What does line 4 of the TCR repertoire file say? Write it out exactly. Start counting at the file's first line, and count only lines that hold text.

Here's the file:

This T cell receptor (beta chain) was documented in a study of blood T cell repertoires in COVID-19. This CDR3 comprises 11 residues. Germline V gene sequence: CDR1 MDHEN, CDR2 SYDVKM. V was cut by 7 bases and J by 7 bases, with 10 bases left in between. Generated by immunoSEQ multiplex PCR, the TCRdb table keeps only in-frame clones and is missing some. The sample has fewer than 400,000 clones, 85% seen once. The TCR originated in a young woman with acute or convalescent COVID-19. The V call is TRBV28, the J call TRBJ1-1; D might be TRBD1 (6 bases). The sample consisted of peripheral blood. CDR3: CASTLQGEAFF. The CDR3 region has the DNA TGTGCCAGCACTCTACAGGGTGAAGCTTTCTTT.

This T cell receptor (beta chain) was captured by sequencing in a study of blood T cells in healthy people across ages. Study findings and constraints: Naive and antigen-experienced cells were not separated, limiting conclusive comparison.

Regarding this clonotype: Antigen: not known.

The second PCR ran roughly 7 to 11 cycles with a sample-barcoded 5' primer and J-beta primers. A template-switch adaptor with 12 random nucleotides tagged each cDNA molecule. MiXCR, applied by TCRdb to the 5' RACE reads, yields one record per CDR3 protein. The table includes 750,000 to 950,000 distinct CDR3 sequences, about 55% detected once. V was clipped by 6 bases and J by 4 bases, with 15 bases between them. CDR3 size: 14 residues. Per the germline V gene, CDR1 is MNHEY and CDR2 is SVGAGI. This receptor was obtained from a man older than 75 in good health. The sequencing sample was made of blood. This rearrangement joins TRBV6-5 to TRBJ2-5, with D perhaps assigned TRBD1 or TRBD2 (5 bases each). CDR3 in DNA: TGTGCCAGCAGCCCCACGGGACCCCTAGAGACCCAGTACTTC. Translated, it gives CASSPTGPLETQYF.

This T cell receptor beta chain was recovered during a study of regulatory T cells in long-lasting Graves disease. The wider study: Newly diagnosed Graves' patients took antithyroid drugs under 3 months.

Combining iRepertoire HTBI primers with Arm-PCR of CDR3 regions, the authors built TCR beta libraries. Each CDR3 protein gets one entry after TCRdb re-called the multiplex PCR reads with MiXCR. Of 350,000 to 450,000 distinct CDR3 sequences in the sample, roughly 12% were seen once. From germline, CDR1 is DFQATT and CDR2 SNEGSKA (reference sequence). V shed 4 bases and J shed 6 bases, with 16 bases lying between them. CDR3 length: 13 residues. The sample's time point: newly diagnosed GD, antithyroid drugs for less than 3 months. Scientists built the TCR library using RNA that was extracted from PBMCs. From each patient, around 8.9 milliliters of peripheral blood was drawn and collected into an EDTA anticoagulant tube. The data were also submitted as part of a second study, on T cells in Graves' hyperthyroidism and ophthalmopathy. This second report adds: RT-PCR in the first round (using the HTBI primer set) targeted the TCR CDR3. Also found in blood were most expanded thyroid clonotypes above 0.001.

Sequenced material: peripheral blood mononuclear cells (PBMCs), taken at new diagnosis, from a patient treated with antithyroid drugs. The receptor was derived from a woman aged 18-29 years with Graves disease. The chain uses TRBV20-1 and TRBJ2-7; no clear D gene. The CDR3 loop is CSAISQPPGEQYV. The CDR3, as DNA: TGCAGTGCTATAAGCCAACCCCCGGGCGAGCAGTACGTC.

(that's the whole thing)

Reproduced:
The second PCR ran roughly 7 to 11 cycles with a sample-barcoded 5' primer and J-beta primers. A template-switch adaptor with 12 random nucleotides tagged each cDNA molecule. MiXCR, applied by TCRdb to the 5' RACE reads, yields one record per CDR3 protein. The table includes 750,000 to 950,000 distinct CDR3 sequences, about 55% detected once. V was clipped by 6 bases and J by 4 bases, with 15 bases between them. CDR3 size: 14 residues. Per the germline V gene, CDR1 is MNHEY and CDR2 is SVGAGI. This receptor was obtained from a man older than 75 in good health. The sequencing sample was made of blood. This rearrangement joins TRBV6-5 to TRBJ2-5, with D perhaps assigned TRBD1 or TRBD2 (5 bases each). CDR3 in DNA: TGTGCCAGCAGCCCCACGGGACCCCTAGAGACCCAGTACTTC. Translated, it gives CASSPTGPLETQYF.